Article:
Illustrating stuff and myself since 1992

Antropomorphs series


digital work

I researched the harmony between the human and animal worlds. I have always felt a great bond with animals, sometimes even greater than with people, and it was very natural for me to combine the qualities of both worlds and thus create a contrast and, consequently, some interest for the viewer.

I wanted to create subjects with their own narrative and, hopefully, a touch of humor. The works are colorful, symbolism appears and the composition is dynamic, their main purpose is to tell a short story that will take the viewer away from stressful everyday life, at least for a moment.

Human-animal hybrids are not a new concept. Anthropomorphism has always been present as a literary technique in storytelling. It means humanizing or transferring human characteristics to other beings, objects, phenomena or abstract concepts.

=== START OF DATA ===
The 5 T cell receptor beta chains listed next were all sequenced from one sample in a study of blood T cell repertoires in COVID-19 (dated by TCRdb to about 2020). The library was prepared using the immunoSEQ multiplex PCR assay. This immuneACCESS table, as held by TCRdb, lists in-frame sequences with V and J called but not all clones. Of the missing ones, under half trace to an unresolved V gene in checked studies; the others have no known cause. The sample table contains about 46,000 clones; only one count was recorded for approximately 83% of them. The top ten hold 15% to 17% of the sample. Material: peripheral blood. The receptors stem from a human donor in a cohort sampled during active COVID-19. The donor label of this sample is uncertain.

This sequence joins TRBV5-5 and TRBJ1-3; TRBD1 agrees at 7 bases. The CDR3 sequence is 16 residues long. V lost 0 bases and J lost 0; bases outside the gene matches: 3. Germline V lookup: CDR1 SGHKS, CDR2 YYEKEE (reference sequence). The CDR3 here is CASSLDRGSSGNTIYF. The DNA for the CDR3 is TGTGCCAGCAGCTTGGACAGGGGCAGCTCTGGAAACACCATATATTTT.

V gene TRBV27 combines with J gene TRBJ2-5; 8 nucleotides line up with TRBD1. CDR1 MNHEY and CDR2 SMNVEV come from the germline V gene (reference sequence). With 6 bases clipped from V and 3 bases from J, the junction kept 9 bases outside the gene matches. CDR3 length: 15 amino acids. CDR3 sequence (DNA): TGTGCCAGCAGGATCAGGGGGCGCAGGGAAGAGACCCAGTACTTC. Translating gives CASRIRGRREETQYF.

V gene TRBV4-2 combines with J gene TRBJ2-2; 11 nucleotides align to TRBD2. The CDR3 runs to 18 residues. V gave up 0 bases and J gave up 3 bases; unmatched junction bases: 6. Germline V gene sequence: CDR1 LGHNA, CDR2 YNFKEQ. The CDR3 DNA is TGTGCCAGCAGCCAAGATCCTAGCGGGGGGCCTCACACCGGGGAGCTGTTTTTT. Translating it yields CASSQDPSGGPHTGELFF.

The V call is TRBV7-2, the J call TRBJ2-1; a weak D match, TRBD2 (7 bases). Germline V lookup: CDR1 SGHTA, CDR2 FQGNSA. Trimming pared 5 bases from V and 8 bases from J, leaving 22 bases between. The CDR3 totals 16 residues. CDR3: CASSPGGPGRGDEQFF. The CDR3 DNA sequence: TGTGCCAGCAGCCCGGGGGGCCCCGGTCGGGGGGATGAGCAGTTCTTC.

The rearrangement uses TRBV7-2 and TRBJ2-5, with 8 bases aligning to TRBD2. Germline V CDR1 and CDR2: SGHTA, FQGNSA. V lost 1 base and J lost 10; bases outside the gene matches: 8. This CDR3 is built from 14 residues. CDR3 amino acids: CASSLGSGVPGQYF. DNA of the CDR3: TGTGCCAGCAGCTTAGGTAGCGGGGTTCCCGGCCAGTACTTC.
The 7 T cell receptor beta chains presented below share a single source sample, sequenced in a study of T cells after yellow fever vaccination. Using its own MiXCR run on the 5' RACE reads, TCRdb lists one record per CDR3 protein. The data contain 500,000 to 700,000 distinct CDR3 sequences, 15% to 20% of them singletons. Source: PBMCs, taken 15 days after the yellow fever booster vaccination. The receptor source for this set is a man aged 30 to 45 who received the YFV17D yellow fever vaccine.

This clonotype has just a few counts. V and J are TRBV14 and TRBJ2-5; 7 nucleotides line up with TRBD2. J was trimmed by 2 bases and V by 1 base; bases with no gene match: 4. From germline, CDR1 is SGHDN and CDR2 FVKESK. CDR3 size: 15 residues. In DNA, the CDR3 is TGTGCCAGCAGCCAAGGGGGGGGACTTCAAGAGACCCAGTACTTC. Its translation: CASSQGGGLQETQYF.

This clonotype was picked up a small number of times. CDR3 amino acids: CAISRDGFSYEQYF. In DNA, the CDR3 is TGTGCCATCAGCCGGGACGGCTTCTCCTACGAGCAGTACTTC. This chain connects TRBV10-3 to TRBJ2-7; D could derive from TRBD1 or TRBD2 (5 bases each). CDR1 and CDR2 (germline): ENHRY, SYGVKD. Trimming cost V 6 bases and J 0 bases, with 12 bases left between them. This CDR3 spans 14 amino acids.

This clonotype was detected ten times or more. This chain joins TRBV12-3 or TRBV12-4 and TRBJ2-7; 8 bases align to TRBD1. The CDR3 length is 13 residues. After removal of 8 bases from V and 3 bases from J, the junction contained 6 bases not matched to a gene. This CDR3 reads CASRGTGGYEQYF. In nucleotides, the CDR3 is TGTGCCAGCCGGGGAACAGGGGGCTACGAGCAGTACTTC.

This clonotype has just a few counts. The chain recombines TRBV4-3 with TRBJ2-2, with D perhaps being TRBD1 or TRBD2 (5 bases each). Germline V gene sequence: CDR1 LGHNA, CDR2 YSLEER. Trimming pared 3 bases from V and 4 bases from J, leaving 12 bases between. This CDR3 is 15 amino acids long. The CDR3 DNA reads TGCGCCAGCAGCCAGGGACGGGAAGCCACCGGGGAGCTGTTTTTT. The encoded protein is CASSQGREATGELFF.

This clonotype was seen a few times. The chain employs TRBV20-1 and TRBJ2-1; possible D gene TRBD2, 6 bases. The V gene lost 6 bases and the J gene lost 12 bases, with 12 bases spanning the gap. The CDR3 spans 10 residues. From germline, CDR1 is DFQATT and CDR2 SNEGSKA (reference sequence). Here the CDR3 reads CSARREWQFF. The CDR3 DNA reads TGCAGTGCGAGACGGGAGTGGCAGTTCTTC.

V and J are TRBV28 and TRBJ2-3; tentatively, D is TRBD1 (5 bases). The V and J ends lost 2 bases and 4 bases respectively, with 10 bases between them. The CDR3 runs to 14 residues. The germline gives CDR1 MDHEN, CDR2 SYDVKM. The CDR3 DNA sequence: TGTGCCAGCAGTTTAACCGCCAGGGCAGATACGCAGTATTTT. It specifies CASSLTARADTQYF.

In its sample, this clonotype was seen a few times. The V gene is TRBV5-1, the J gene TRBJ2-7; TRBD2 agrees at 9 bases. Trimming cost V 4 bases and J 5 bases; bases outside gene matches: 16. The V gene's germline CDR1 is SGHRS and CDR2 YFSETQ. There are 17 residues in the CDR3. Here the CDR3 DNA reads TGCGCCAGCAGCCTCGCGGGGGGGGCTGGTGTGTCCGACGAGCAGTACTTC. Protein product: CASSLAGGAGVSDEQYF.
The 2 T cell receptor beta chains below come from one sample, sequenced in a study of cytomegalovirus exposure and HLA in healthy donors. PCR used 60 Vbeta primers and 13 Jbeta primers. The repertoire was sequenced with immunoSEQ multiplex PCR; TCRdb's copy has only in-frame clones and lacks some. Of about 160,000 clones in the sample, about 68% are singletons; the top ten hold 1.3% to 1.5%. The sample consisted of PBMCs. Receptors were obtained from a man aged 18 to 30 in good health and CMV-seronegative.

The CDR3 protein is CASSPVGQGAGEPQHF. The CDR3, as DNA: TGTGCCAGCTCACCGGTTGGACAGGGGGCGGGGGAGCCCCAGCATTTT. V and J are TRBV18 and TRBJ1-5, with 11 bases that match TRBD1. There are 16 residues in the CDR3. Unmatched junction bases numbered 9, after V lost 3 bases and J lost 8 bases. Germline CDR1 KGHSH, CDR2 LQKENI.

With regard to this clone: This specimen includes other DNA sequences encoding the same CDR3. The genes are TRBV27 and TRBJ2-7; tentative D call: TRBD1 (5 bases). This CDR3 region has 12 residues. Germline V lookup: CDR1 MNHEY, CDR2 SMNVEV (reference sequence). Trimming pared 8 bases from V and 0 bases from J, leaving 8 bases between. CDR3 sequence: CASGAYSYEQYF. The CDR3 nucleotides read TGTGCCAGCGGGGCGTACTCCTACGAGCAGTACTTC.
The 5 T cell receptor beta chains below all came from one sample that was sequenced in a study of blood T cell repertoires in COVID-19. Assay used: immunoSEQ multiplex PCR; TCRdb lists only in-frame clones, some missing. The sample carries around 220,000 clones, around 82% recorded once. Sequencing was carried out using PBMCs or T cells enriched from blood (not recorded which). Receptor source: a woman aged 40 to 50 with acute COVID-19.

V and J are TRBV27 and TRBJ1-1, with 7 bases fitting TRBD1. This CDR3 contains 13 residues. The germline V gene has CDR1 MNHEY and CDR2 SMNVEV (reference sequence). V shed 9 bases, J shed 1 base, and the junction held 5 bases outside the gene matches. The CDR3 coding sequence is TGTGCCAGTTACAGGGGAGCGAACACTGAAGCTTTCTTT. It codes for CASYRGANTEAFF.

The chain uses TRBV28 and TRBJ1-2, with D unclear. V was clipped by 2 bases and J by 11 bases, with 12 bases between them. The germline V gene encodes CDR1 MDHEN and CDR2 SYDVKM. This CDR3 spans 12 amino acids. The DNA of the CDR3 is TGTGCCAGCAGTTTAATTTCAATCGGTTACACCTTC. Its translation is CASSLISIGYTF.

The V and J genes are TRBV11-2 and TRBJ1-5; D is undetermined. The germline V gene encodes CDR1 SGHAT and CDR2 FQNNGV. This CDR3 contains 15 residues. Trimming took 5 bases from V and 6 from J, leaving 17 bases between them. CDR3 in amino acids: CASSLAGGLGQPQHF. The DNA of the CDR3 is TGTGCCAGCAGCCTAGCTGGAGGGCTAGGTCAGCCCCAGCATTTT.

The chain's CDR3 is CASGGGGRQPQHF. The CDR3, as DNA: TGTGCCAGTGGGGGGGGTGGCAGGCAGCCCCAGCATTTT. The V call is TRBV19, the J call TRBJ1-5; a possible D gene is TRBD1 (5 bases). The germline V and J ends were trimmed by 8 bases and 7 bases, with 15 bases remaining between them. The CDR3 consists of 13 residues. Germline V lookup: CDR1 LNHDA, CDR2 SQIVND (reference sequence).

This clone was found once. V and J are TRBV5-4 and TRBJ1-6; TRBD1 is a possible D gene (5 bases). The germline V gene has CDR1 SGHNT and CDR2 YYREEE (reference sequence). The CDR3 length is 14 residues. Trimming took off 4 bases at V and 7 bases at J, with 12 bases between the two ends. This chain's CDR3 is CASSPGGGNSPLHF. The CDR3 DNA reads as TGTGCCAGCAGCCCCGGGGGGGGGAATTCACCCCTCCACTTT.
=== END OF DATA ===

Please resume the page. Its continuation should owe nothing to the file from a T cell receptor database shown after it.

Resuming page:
Many cultures have developed a tradition of fables featuring anthropomorphic animals that illustrate certain human characteristics. The term is a combination of the Greek words ἄνθρωπος (ánthrōpos) – “man” and μορφή (morphē) – “form”. It is possible to define them as partially human hybrids (such as mermaids or centaurs).

“Theriocephaly” (from Greek θηρίον therion ‘beast’ and κεφαλή kefalí ‘head’) is the anthropomorphic condition or characteristic of an animal head with a body that is mostly or entirely human-looking – a term often used to refer to depictions of deities or how otherwise specially abled individuals.

For example, many of the gods and goddesses worshiped by the ancient Egyptians were commonly depicted as theriocephalic, such as the falcon-headed Horus, the jackal-headed Anubis, and the lion-headed Sekmet.